Find the bait, find the bass

Crankbaits are productive lures for bass this time of year. (Photo by Dan Kibler)

I really love getting on some of our lakes and rivers in the Carolinas in October. The weather is usually great, the fishing is usually great, and you don’t have to battle all that boat traffic you see in the late spring and summer.

The big key to catching bass in October – and it’s a good time to catch a lot of fish, even if it isn’t a great time to catch your personal best – is finding baitfish. Bass are focusing on shad and herring a lot. So you can pattern them really well.

I tend to look for threadfin shad over herring in October. They’re easier to locate, back in the creeks, and usually there are bunches of them. I don’t need my electronics to find them. You can see them on top with your eyes. If you’re in the right place, pods of shad should be everywhere. If there aren’t any shad, move.

One of the biggest things a great tournament angler can do is cover a lot of water in a short amount of time. They know that if the bait isn’t there, then the bass aren’t there, and they leave.

On the one hand, having lots of shad around is good, because where there are pods of shad, there will be bass. But on the other hand, if there are pods of shad, that means there’s a lot for bass to eat besides your lures. That makes finding a bait that fish will react to very important.

The Rapala Skitter V is a good topwater lure to use in the fall.

Topwater tips

I love to fish topwater baits; they are some of my favorite baits ever to catch bass. I didn’t always get to use them much in tournament situations, but I love catching bass on top. And this is a great time of year to tie on a buzzbait, a walking bait or a popper. 

I usually have all three baits tied on, and I’ll fish them throughout the day, because topwaters make noise and create movement on top of the water. Fish that are not necessarily hungry can be competitive, and if they think other fish are feeding at the surface, they may come up to investigate.

My favorite walking bait is a Rapala Skitter V. My favorite popping bait is an Arashi Cover Pop. I will throw them on 20-pound Suffix braid with a 10- to 12-pound leader of Suffix mono.

Rapala’s OG Slim deflects off cover nicely.

Crank ‘em up

The other thing I really like to do in October is fish a crankbait. They will get fish to bite when they’re not necessarily hungry. I like to fish a Rapala DT-6 and an OG Slim. The DT-6 is a round bait with good vibration, a very unique thump. The OG Slim is a flat bait with a totally different thump and vibration. It will deflect off cover in a totally different way than a DT-6. 

I’ve really begun to like the little version of the OG Slim, an OG Slim Tiny. I fish crankbaits in baitfish colors, shad colors. I like to fish the herring color, and a color that Rapala calls “Big Shad.” I’ll fish the DT-6 on a 7-foot Lew’s cranking rod with a Lew’s BB-1 reel with a 6-to-1 or 7-to-1 retrieve ratio. I’ll fish the OG Slims on a 6½-foot Lew’s cranking rod and the same reel.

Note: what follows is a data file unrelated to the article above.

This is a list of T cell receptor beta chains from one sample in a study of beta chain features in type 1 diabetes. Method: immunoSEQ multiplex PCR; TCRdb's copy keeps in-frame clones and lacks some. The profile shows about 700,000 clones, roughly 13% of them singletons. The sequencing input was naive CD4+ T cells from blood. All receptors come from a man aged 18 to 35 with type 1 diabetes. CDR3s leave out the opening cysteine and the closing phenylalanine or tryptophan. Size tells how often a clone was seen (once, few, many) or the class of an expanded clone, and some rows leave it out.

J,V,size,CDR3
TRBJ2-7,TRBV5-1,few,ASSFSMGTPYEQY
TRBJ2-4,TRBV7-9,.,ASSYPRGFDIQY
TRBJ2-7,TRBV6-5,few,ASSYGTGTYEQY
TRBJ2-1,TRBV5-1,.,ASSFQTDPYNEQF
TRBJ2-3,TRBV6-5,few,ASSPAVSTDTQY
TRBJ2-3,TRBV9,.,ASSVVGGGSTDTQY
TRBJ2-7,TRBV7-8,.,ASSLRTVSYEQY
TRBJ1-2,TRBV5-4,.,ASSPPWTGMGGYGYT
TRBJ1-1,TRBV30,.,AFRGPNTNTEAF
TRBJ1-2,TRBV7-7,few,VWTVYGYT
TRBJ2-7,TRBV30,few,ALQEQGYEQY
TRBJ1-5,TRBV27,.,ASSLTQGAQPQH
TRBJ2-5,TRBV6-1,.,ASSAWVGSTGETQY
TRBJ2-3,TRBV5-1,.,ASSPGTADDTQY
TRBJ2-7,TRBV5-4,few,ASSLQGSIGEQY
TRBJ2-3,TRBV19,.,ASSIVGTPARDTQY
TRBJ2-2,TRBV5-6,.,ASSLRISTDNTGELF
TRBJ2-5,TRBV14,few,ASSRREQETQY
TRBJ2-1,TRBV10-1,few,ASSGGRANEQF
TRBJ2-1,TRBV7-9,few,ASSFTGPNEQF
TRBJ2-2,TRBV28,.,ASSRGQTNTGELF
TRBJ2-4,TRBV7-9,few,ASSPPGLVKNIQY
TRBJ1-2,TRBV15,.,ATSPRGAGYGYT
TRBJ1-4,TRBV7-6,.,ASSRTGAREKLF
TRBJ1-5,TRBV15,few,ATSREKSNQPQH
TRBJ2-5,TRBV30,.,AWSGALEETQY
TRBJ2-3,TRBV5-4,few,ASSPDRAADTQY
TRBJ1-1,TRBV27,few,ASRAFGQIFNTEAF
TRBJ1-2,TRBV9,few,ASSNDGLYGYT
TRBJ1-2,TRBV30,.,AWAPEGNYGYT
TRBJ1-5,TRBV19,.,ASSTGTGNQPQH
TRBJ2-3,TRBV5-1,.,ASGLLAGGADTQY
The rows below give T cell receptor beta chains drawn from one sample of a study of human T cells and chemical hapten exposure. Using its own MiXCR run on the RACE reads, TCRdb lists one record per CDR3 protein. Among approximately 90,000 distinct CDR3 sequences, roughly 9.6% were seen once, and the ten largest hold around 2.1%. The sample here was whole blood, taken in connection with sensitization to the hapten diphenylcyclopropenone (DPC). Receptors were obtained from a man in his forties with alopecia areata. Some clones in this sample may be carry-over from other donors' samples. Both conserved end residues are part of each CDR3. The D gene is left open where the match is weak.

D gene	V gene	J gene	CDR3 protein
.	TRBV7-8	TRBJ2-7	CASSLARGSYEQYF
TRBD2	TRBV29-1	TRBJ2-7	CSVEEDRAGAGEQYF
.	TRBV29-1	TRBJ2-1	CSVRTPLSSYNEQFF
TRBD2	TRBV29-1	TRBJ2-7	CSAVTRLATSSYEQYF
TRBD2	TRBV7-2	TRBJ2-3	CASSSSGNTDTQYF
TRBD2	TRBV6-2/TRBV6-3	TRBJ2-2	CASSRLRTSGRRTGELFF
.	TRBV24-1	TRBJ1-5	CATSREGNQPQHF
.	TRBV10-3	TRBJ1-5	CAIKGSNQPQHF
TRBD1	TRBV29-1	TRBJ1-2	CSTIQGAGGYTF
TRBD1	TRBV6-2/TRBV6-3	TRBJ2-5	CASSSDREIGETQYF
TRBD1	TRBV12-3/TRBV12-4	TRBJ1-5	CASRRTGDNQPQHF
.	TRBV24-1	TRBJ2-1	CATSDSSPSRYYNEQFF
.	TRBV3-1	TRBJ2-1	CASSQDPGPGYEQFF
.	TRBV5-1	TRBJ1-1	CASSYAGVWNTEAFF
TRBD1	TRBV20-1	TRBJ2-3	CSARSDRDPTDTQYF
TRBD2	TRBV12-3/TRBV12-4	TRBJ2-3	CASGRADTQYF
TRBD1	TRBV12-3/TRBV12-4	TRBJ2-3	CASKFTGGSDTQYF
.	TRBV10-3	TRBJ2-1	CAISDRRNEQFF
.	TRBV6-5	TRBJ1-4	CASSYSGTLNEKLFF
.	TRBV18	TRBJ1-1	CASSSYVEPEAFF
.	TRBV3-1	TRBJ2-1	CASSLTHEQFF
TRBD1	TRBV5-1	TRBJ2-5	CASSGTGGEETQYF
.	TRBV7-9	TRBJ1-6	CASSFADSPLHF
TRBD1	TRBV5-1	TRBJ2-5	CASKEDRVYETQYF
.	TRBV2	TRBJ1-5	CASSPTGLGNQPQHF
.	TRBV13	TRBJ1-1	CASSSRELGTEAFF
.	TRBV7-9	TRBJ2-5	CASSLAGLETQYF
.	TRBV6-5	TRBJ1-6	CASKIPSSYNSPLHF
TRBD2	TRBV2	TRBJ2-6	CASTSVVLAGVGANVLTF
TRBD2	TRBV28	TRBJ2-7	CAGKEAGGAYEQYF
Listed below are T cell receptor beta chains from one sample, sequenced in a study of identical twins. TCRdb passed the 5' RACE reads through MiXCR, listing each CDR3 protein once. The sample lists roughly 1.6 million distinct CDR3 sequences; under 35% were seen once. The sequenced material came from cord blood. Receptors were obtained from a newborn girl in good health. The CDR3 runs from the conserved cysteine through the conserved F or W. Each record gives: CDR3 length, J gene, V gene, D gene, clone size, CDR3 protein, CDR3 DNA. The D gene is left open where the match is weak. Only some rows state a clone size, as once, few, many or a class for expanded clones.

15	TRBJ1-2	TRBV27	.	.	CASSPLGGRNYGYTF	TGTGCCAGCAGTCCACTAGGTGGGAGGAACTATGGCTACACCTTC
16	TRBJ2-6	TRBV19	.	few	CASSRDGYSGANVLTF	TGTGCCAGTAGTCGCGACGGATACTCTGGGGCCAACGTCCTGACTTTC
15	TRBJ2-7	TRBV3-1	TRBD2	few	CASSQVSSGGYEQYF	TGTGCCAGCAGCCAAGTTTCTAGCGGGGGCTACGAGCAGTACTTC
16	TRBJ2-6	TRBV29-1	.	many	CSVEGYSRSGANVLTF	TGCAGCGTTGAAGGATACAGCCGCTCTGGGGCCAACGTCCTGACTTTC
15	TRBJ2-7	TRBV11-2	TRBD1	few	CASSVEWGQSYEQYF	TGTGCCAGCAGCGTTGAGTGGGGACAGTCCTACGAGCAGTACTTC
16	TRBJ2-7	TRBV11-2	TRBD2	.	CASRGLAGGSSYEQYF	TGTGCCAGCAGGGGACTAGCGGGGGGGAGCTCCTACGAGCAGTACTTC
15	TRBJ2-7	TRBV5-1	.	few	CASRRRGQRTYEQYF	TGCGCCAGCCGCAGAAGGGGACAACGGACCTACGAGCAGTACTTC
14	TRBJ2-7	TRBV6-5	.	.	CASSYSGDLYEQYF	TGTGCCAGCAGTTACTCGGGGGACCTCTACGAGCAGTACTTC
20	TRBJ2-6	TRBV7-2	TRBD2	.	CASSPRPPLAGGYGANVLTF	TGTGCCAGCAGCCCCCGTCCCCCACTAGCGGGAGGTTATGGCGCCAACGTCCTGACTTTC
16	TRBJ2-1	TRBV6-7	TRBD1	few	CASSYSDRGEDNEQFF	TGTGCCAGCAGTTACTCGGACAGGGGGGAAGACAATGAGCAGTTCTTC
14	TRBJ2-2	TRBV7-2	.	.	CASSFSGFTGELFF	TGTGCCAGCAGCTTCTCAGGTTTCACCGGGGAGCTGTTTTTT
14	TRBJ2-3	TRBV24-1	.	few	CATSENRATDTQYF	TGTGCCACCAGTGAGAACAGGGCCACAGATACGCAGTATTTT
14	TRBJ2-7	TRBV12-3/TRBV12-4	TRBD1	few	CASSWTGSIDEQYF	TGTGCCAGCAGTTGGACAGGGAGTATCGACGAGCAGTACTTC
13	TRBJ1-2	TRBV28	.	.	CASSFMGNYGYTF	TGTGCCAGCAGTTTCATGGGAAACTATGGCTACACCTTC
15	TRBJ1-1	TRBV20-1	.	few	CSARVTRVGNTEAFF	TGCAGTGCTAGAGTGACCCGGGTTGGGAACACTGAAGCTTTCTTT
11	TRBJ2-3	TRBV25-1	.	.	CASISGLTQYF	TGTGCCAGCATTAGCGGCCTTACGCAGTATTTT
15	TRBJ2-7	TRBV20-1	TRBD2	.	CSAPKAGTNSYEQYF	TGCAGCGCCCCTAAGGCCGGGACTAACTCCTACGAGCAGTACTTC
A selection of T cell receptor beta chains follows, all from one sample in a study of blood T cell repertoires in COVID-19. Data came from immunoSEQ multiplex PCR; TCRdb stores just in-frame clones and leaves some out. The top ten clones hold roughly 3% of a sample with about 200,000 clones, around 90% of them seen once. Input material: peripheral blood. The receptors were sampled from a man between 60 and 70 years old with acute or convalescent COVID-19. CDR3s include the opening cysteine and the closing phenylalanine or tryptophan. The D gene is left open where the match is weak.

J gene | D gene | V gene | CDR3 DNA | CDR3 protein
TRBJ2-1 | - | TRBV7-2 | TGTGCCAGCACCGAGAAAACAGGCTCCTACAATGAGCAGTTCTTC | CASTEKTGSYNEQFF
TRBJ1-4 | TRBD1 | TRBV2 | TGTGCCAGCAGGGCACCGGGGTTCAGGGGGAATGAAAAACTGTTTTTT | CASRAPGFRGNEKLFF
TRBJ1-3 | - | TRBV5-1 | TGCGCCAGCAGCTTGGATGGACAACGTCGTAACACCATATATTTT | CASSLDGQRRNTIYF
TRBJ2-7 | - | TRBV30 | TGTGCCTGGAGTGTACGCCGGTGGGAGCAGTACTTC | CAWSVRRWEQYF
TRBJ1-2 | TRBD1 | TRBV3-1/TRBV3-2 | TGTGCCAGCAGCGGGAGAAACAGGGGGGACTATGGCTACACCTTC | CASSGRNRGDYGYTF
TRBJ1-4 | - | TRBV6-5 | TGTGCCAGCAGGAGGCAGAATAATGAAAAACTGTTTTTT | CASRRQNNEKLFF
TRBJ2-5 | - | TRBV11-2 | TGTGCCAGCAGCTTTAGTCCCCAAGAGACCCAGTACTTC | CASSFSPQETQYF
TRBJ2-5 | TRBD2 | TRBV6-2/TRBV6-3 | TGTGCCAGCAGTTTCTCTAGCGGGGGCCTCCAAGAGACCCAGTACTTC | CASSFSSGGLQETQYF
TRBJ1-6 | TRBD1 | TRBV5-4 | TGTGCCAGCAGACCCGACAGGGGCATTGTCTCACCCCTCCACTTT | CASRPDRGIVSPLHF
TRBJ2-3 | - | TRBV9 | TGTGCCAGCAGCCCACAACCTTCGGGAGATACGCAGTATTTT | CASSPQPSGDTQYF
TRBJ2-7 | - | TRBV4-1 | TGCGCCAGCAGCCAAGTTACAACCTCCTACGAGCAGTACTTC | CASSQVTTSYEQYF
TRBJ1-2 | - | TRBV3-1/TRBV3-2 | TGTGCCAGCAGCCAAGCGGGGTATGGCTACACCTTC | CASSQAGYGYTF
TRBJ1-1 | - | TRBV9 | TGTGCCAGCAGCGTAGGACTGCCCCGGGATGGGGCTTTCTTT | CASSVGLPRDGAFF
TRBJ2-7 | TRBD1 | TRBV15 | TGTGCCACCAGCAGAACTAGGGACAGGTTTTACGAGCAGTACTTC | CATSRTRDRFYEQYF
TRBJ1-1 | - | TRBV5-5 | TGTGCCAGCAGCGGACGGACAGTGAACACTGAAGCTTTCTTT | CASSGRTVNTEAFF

Key on cover

I said earlier that bass are reasonably easy to pattern in October. That’s true – if you can find what kind of cover they’re relating to. Fishing around drops and contours is not as important in October – nothing like it is in the spring – because they’re concentrating on following bait. And a lot of the creeks the bait is getting in are silted in — that’s why they’re back there. 

Cover is the key. They will get on rock, hardbottom, wood or vegetation. You just have to throw at all types of cover and figure out what they’re on. Once you find them, it’s reasonably easy to duplicate those kinds of spots. And you can develop a milk run between spots that are very much alike. The only thing is, depending on the creek you’re fishing, they might be a mile from the back or all the way to the back.

The only drawback from October bass fishing is that it’s not a time of year when fish are ganged up. This isn’t May or June when you can catch 15 or 20 in a row on one spot. It’s going to be one or two here and one or two there. But when you have them dialed in, it can make for great fishing.

About Davy Hite 167 Articles
Davy Hite is a 40-year-old native of Saluda, S.C., who now resides in Ninety Six, S.C. He has fished professionally since 1993, when he qualified for his first Bassmasters Classic. He was the BASS Angler of the Year in 1997 and 2002, and he has won the 1999 Bassmasters Classic and the 1998 FLW Tour Championship. He is sponsored by Triton boats, Evinrude outboards, All-Star rods, Pfleuger reels, Pure Fishing (Berkeley), Owner hooks and Solar-Bat sunglasses.

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